Not all genealogies are created equal. To read through some in the Old Testament is nothing short of a labor of love. But there are genealogies that yield some gems. Like Genesis 5. I studied that one a few months ago and came away with a little nugget that I would have missed had I not studied it. Who would’ve guessed? The genealogy here is no different.
We all pretty much know that this genealogy is surprising for its risque people in the lineage, and women at that. They are not the kind of names you would immediately think to boast on at your next family reunion. We have Rahab the prostitute, Tamar the ‘roadside prostitute,’ and then there’s Ruth, the Moabitess (a forbidden interracial marriage) and of course Mary, the one seemingly pregnant out of wedlock.
But what draws me most is not these women, but rather the way God does things out of order. We start out with Abraham, an honored man of the Lord who was promised a Messiah through his lineage. And in those days, the role of the first-born son was a very special and important place in the culture, receiving the family honors. So by all expectations, the genealogy SHOULD read, “Abraham was the father of Ishmael, Ishmael the father of….” But it doesn’t read that way. Ishmael was Abraham’s firstborn, but not through the promise. He was the firstborn according to law, but not according to faith (Galatians 4:21ff). So the genealogy does not include him.
Next we read about Isaac. We’ll give grace for the fist round. So it SHOULD read, “Abraham was the father of Ishmael Isaac, Isaac the father of Esau.” But it doesn’t read the way it should, again. Esau was indeed the first born but he sold his birthright, something holy, for a meal, something common. Then his blessings were stolen. But this was no surprise actually. The Lord had said to their mother Rebekah, “Two nations are in your womb and two peoples from within you will be separated; one people will be stronger than the other, and the older will serve the younger.” Jacob was that younger son.
Next in line it should read that “Abraham was the father Ishmael Issac, Isaac the father of Esau Jacob, Jacob the father of Reuben and his brothers.” But it doesn’t read this way either. The name we read is “Judah” who is not the first, second or even third son, but the fourth. What’s up? Why did the others get bypassed? Perhaps we only know from what we read in Gen. 49 where on Jacob’s deathbed he promised Judah that “you will no longer excel, for you went up onto your father’s bed, onto my couch and defiled it.” And for Simeon and Levi that they were brothers “of violence…for they have killed men in their anger and hamstrung oxen as they pleased, Cursed be their anger, so fierce, and their fury, so cruel! I will scatter them in Jacob and disperse them in Israel” (vv. 4-6). Not kind words to say to your sons on your deathbed but the actions of these sons was reprehensible.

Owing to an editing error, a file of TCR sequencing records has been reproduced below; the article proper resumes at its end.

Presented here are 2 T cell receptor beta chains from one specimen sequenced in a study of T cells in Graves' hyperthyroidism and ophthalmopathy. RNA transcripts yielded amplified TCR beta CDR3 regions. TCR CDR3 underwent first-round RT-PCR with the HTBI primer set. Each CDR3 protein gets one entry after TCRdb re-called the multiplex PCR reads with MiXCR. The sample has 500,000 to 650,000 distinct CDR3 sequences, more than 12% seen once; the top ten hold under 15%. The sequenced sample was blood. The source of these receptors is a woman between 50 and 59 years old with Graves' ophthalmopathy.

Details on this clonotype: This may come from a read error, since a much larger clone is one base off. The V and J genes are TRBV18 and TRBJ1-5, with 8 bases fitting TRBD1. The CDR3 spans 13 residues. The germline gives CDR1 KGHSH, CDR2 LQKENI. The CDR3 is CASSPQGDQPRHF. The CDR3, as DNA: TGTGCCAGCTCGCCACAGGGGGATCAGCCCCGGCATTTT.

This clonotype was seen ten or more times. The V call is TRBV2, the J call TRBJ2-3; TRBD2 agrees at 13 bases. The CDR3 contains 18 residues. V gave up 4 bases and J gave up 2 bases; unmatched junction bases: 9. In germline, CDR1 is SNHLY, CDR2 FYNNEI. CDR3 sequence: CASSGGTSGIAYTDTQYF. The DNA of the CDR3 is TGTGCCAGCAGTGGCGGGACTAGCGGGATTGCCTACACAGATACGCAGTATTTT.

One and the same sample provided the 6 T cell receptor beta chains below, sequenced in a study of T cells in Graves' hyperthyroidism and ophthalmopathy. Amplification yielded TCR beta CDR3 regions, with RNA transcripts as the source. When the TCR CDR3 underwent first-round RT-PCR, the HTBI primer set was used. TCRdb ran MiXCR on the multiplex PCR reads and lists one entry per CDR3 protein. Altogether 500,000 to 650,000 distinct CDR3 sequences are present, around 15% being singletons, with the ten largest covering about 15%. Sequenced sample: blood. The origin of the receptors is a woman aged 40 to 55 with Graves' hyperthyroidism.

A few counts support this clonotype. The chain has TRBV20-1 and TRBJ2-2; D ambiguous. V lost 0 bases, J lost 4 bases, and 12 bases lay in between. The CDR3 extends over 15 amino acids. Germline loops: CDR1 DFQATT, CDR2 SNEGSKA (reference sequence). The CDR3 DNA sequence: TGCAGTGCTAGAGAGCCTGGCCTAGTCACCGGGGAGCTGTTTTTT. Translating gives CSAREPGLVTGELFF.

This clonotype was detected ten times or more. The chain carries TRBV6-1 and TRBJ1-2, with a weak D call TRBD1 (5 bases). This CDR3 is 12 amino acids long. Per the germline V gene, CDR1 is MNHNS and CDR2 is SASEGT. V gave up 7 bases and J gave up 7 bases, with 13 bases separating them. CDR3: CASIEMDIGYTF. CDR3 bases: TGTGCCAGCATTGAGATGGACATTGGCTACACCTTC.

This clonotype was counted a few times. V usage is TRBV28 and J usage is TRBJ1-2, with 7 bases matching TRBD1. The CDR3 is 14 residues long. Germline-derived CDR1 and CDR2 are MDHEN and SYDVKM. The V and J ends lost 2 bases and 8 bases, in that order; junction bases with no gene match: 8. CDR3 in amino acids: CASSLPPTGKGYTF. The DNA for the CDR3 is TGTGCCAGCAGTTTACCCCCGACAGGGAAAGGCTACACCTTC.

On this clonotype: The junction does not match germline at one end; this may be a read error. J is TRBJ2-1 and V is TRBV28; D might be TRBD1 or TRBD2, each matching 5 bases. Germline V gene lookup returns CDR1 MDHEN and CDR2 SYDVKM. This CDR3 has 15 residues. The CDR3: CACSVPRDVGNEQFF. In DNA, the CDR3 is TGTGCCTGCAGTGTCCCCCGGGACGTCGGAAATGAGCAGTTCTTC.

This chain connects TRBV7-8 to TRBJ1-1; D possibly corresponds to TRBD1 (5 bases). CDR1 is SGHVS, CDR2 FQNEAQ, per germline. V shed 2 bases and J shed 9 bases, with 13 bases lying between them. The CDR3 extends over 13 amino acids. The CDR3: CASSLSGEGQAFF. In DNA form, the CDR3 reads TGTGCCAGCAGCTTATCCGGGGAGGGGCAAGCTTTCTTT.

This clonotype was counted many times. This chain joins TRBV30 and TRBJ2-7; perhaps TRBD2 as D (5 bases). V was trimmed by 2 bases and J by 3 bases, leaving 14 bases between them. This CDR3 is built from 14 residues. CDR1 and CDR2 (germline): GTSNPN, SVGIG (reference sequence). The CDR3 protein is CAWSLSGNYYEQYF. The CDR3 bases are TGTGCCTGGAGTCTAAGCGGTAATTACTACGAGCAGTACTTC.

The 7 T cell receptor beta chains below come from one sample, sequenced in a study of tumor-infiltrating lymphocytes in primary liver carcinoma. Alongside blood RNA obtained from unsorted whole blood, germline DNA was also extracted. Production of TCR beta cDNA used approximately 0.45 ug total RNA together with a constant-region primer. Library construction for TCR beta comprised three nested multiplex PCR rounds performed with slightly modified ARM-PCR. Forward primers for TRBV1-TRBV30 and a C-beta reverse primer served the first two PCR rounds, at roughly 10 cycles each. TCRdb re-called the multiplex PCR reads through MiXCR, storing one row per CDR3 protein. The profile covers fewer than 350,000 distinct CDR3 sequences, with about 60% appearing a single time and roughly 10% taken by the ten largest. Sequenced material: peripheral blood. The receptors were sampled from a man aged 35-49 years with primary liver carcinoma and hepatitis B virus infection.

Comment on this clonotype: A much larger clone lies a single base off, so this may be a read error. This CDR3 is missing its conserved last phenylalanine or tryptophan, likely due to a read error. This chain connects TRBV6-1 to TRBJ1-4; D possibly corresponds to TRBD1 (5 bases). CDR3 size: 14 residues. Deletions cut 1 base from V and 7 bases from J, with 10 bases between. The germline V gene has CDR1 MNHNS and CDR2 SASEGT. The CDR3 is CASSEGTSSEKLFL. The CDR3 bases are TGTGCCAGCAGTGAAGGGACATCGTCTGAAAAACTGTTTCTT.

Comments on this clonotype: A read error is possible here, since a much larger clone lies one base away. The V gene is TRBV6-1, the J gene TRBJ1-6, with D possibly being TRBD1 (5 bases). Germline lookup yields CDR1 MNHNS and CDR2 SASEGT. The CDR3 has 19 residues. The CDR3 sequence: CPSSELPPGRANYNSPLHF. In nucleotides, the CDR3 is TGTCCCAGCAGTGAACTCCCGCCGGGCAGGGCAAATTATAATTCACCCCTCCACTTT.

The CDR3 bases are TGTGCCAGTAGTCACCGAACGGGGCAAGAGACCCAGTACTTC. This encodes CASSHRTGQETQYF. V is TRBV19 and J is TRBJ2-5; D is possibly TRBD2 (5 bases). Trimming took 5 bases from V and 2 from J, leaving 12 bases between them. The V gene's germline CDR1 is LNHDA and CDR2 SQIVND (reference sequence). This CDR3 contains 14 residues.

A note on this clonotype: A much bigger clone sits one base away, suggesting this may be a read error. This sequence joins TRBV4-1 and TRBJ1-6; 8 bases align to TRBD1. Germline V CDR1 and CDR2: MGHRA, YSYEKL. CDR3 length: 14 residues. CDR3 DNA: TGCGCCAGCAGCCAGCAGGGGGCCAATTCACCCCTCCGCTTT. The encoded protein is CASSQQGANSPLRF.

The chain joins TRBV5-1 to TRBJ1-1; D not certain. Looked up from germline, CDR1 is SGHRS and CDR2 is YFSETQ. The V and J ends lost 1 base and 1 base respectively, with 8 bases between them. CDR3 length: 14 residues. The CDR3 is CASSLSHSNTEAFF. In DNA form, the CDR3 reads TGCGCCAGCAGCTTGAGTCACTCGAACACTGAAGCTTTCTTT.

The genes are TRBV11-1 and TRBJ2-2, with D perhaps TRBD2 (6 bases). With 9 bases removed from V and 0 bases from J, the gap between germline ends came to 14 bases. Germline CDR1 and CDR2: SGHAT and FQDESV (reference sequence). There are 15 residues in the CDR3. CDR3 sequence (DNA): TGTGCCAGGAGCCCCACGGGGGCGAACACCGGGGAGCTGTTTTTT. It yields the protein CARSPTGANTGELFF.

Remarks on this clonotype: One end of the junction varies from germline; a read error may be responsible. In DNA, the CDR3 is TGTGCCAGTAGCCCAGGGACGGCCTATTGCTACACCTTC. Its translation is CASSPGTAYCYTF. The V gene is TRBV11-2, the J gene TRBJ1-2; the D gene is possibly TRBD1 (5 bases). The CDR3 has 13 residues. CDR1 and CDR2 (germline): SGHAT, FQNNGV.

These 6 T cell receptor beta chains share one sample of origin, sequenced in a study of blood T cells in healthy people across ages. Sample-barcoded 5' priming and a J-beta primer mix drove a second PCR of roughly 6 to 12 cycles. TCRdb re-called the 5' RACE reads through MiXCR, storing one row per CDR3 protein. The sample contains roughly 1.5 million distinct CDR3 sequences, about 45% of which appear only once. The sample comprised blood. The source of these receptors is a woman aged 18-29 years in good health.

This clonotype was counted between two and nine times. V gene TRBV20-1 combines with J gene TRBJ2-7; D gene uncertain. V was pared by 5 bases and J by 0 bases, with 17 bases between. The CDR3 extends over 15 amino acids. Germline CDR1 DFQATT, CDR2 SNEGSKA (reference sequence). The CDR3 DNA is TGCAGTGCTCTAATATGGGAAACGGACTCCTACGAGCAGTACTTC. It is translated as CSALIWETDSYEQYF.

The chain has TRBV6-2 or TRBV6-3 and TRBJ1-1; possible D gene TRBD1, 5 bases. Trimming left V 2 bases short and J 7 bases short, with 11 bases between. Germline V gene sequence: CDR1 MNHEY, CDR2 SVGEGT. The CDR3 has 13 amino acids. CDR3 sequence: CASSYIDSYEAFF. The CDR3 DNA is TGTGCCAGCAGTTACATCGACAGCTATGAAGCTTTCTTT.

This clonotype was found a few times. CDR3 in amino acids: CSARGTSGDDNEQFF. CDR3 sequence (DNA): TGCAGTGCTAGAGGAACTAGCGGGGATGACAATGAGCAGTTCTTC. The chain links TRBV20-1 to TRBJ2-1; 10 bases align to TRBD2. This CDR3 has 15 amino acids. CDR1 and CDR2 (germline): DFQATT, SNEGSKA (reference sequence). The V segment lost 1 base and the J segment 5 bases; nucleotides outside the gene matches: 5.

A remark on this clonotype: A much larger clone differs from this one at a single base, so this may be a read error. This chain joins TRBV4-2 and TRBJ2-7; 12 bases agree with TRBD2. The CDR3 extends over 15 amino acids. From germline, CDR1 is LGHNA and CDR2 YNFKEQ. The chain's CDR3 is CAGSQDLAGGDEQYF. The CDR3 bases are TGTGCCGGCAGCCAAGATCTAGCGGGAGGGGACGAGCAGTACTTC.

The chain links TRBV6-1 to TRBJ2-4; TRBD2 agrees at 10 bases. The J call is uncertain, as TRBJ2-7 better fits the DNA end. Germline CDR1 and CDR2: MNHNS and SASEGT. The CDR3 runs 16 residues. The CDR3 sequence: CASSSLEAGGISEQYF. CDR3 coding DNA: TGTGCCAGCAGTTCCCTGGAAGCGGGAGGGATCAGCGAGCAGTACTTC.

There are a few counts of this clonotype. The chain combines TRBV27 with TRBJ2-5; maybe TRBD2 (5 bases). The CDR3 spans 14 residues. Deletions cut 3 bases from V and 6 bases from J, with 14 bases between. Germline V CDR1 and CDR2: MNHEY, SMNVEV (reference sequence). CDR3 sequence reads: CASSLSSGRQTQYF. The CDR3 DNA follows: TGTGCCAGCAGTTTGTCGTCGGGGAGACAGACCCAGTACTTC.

So you would think Judah would be the righteous choice, but he didn’t exactly have a clean record either. According to the customs of the times, he was obligated to give Tamar his youngest son, for her first husband, one of Judah’s older sons, had died prematurely. But the boy grew to a man and Judah did not fulfill his obligation to Tamar. So she disguised herself as a prostitute and seduced her father-in-law. When she became pregnant, Judah in his indignation wanted to punish Tamar for her actions. But then she demonstrated to him that it was actually he who was the father. Negligent. Promiscuous. Hypocrite. These would be adequate words to describe Judah. The difference was that Judah was penitent. Perhaps this was the reason for the Messianic lineage to go through Judah, but not necessarily.
So on again, “Abraham was the father of Ishmael Isaac, Isaac the father of Esau Jacob, Jacob the father of Reuben Judah and his brothers, Judah the father of Er. But this wasn’t the case either. Jacob’s first two sons were so evil God struck them down. Shelah was bypassed and it was one of the twins from Tamar. It should’ve been the oldest twin, Zerah. He stuck his hand out far enough for the nurse to tie a ribbon around his hand, but it was Perez who made his way past him.
The bottom line is this, life doesn’t turn out the way it is “supposed to.” God doesn’t fit in a box. He is not predictable. He is not domesticated. I like the title of one book I saw in a bookstore, “Your God is too Safe.” And that’s a good lesson to learn.
Mt 1:1-11 on Dec 14, 2009
Mt 1:12-17 on Dec 15
Mt 1:18-25 on Dec 16